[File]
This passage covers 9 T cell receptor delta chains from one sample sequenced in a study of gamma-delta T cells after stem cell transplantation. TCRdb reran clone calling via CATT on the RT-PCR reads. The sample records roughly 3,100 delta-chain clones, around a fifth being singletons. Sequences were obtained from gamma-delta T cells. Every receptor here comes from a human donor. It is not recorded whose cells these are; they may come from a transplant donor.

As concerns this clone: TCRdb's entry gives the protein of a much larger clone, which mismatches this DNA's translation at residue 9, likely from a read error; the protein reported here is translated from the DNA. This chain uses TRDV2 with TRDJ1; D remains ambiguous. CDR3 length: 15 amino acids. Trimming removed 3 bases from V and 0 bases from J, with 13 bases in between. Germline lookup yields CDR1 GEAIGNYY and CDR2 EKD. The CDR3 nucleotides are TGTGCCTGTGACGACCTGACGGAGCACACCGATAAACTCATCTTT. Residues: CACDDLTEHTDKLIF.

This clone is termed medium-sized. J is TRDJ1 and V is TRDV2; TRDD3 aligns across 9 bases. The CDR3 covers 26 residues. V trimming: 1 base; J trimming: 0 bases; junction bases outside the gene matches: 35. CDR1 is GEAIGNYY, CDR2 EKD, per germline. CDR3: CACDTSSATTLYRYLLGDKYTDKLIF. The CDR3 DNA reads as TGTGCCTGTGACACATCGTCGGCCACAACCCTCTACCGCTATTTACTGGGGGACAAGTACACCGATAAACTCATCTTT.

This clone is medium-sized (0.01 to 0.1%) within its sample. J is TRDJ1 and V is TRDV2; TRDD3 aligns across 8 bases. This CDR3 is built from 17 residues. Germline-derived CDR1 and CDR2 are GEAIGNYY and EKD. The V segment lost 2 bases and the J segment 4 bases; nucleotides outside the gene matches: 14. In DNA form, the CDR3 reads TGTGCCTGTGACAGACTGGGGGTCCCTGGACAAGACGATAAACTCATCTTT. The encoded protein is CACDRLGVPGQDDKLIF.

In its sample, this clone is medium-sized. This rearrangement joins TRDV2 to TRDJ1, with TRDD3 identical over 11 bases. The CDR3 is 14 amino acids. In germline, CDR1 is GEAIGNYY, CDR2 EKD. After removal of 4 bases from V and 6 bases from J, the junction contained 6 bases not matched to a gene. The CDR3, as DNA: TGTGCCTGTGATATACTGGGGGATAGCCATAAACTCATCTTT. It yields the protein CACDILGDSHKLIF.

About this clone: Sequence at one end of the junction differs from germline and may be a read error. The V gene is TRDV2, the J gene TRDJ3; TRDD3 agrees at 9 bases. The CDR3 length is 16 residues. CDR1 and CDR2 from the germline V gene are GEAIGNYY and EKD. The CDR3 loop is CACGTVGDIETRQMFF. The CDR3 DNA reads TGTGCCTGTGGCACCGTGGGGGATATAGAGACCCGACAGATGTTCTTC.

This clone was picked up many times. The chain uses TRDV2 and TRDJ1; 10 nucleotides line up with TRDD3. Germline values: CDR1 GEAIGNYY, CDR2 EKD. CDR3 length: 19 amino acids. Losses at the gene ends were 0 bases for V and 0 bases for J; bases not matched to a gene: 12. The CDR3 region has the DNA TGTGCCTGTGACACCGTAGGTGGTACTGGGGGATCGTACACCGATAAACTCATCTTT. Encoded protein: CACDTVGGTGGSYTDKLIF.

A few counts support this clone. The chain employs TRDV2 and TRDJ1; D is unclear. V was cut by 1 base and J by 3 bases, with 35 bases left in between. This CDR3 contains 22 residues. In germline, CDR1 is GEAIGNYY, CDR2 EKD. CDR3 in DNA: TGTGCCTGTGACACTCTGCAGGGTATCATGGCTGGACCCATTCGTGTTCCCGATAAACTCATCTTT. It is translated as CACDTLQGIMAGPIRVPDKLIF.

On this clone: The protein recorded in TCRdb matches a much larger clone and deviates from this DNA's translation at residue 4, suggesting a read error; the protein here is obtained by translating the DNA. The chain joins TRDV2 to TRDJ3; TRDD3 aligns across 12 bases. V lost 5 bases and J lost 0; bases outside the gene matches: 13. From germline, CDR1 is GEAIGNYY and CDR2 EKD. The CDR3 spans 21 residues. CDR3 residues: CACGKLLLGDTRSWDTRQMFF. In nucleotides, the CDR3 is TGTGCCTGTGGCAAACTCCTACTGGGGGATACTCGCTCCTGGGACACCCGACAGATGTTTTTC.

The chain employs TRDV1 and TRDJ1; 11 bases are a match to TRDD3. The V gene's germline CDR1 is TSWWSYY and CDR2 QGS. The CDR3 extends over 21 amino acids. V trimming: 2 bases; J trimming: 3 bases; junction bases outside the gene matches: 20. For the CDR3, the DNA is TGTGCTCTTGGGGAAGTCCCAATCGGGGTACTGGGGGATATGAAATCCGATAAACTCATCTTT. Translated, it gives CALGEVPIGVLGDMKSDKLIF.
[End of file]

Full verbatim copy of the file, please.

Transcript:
This passage covers 9 T cell receptor delta chains from one sample sequenced in a study of gamma-delta T cells after stem cell transplantation. TCRdb reran clone calling via CATT on the RT-PCR reads. The sample records roughly 3,100 delta-chain clones, around a fifth being singletons. Sequences were obtained from gamma-delta T cells. Every receptor here comes from a human donor. It is not recorded whose cells these are; they may come from a transplant donor.

As concerns this clone: TCRdb's entry gives the protein of a much larger clone, which mismatches this DNA's translation at residue 9, likely from a read error; the protein reported here is translated from the DNA. This chain uses TRDV2 with TRDJ1; D remains ambiguous. CDR3 length: 15 amino acids. Trimming removed 3 bases from V and 0 bases from J, with 13 bases in between. Germline lookup yields CDR1 GEAIGNYY and CDR2 EKD. The CDR3 nucleotides are TGTGCCTGTGACGACCTGACGGAGCACACCGATAAACTCATCTTT. Residues: CACDDLTEHTDKLIF.

This clone is termed medium-sized. J is TRDJ1 and V is TRDV2; TRDD3 aligns across 9 bases. The CDR3 covers 26 residues. V trimming: 1 base; J trimming: 0 bases; junction bases outside the gene matches: 35. CDR1 is GEAIGNYY, CDR2 EKD, per germline. CDR3: CACDTSSATTLYRYLLGDKYTDKLIF. The CDR3 DNA reads as TGTGCCTGTGACACATCGTCGGCCACAACCCTCTACCGCTATTTACTGGGGGACAAGTACACCGATAAACTCATCTTT.

This clone is medium-sized (0.01 to 0.1%) within its sample. J is TRDJ1 and V is TRDV2; TRDD3 aligns across 8 bases. This CDR3 is built from 17 residues. Germline-derived CDR1 and CDR2 are GEAIGNYY and EKD. The V segment lost 2 bases and the J segment 4 bases; nucleotides outside the gene matches: 14. In DNA form, the CDR3 reads TGTGCCTGTGACAGACTGGGGGTCCCTGGACAAGACGATAAACTCATCTTT. The encoded protein is CACDRLGVPGQDDKLIF.

In its sample, this clone is medium-sized. This rearrangement joins TRDV2 to TRDJ1, with TRDD3 identical over 11 bases. The CDR3 is 14 amino acids. In germline, CDR1 is GEAIGNYY, CDR2 EKD. After removal of 4 bases from V and 6 bases from J, the junction contained 6 bases not matched to a gene. The CDR3, as DNA: TGTGCCTGTGATATACTGGGGGATAGCCATAAACTCATCTTT. It yields the protein CACDILGDSHKLIF.

About this clone: Sequence at one end of the junction differs from germline and may be a read error. The V gene is TRDV2, the J gene TRDJ3; TRDD3 agrees at 9 bases. The CDR3 length is 16 residues. CDR1 and CDR2 from the germline V gene are GEAIGNYY and EKD. The CDR3 loop is CACGTVGDIETRQMFF. The CDR3 DNA reads TGTGCCTGTGGCACCGTGGGGGATATAGAGACCCGACAGATGTTCTTC.

This clone was picked up many times. The chain uses TRDV2 and TRDJ1; 10 nucleotides line up with TRDD3. Germline values: CDR1 GEAIGNYY, CDR2 EKD. CDR3 length: 19 amino acids. Losses at the gene ends were 0 bases for V and 0 bases for J; bases not matched to a gene: 12. The CDR3 region has the DNA TGTGCCTGTGACACCGTAGGTGGTACTGGGGGATCGTACACCGATAAACTCATCTTT. Encoded protein: CACDTVGGTGGSYTDKLIF.

A few counts support this clone. The chain employs TRDV2 and TRDJ1; D is unclear. V was cut by 1 base and J by 3 bases, with 35 bases left in between. This CDR3 contains 22 residues. In germline, CDR1 is GEAIGNYY, CDR2 EKD. CDR3 in DNA: TGTGCCTGTGACACTCTGCAGGGTATCATGGCTGGACCCATTCGTGTTCCCGATAAACTCATCTTT. It is translated as CACDTLQGIMAGPIRVPDKLIF.

On this clone: The protein recorded in TCRdb matches a much larger clone and deviates from this DNA's translation at residue 4, suggesting a read error; the protein here is obtained by translating the DNA. The chain joins TRDV2 to TRDJ3; TRDD3 aligns across 12 bases. V lost 5 bases and J lost 0; bases outside the gene matches: 13. From germline, CDR1 is GEAIGNYY and CDR2 EKD. The CDR3 spans 21 residues. CDR3 residues: CACGKLLLGDTRSWDTRQMFF. In nucleotides, the CDR3 is TGTGCCTGTGGCAAACTCCTACTGGGGGATACTCGCTCCTGGGACACCCGACAGATGTTTTTC.

The chain employs TRDV1 and TRDJ1; 11 bases are a match to TRDD3. The V gene's germline CDR1 is TSWWSYY and CDR2 QGS. The CDR3 extends over 21 amino acids. V trimming: 2 bases; J trimming: 3 bases; junction bases outside the gene matches: 20. For the CDR3, the DNA is TGTGCTCTTGGGGAAGTCCCAATCGGGGTACTGGGGGATATGAAATCCGATAAACTCATCTTT. Translated, it gives CALGEVPIGVLGDMKSDKLIF.